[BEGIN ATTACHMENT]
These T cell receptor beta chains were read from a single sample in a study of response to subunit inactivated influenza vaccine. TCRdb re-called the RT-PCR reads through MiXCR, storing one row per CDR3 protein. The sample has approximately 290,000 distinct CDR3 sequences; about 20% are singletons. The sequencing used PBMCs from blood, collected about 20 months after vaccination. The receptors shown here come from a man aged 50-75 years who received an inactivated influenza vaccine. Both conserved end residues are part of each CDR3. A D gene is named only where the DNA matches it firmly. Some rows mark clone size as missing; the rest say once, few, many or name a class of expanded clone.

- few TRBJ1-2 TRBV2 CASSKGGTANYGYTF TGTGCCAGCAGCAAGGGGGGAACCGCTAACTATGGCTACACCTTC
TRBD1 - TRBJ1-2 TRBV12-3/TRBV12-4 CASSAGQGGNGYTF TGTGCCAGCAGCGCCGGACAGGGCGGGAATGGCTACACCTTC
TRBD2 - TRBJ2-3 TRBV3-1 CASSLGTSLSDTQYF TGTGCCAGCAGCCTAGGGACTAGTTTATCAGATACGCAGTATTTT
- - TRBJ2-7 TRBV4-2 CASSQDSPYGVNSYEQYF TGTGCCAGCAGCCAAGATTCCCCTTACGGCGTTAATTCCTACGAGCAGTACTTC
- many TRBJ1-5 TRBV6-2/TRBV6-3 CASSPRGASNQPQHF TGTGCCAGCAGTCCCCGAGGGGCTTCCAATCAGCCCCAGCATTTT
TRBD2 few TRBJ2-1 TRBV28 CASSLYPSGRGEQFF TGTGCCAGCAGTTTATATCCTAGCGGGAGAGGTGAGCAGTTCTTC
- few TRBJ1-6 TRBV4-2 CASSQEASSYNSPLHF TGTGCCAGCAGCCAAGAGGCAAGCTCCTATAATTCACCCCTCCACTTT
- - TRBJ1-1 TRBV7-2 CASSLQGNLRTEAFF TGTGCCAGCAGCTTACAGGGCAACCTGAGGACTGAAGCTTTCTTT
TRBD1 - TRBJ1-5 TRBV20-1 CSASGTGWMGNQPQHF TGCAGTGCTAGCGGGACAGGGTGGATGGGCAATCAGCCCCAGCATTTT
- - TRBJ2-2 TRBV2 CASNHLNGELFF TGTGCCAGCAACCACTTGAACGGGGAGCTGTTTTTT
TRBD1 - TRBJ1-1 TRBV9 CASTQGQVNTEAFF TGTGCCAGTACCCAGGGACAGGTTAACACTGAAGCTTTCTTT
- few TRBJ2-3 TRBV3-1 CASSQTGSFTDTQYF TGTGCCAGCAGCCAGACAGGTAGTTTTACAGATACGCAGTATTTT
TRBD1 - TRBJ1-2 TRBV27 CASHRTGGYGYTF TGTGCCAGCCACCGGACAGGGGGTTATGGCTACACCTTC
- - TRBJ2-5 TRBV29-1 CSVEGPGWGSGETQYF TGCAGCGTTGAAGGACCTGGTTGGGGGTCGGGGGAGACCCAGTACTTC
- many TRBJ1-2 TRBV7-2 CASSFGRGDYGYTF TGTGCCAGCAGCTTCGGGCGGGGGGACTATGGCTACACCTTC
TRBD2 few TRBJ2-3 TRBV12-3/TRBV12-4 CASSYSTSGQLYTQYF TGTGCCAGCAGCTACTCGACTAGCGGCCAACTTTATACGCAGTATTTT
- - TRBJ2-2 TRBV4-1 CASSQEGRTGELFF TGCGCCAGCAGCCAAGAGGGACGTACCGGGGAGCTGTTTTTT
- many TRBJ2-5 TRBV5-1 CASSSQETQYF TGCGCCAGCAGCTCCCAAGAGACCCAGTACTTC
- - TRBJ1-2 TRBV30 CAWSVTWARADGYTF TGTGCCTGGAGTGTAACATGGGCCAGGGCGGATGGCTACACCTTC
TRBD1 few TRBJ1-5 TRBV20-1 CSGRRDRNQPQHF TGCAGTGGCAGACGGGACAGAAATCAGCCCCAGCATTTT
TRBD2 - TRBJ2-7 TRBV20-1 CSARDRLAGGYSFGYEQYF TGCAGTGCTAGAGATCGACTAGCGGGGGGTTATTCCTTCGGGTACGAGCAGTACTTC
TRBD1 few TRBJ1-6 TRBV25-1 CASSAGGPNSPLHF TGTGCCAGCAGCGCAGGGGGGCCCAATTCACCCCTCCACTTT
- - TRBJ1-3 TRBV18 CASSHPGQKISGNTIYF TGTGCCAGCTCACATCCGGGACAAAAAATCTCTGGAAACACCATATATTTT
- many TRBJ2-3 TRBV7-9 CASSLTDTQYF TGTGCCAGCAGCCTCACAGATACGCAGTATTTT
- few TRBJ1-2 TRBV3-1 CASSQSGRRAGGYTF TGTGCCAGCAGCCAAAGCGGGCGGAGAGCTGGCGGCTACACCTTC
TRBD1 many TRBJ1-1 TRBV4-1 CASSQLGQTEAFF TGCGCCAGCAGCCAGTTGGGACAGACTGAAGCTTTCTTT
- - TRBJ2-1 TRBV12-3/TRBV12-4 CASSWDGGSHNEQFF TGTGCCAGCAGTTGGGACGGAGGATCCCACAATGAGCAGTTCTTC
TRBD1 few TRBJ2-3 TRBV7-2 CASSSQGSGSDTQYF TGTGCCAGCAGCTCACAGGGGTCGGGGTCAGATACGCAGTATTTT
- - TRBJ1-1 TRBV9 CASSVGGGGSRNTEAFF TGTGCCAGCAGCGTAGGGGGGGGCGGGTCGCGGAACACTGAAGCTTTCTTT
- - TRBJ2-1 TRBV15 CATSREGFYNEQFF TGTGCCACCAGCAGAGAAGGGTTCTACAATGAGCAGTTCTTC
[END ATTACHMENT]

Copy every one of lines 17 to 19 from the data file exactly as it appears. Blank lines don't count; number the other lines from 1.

TRBD2 few TRBJ2-3 TRBV12-3/TRBV12-4 CASSYSTSGQLYTQYF TGTGCCAGCAGCTACTCGACTAGCGGCCAACTTTATACGCAGTATTTT
- - TRBJ2-2 TRBV4-1 CASSQEGRTGELFF TGCGCCAGCAGCCAAGAGGGACGTACCGGGGAGCTGTTTTTT
- many TRBJ2-5 TRBV5-1 CASSSQETQYF TGCGCCAGCAGCTCCCAAGAGACCCAGTACTTC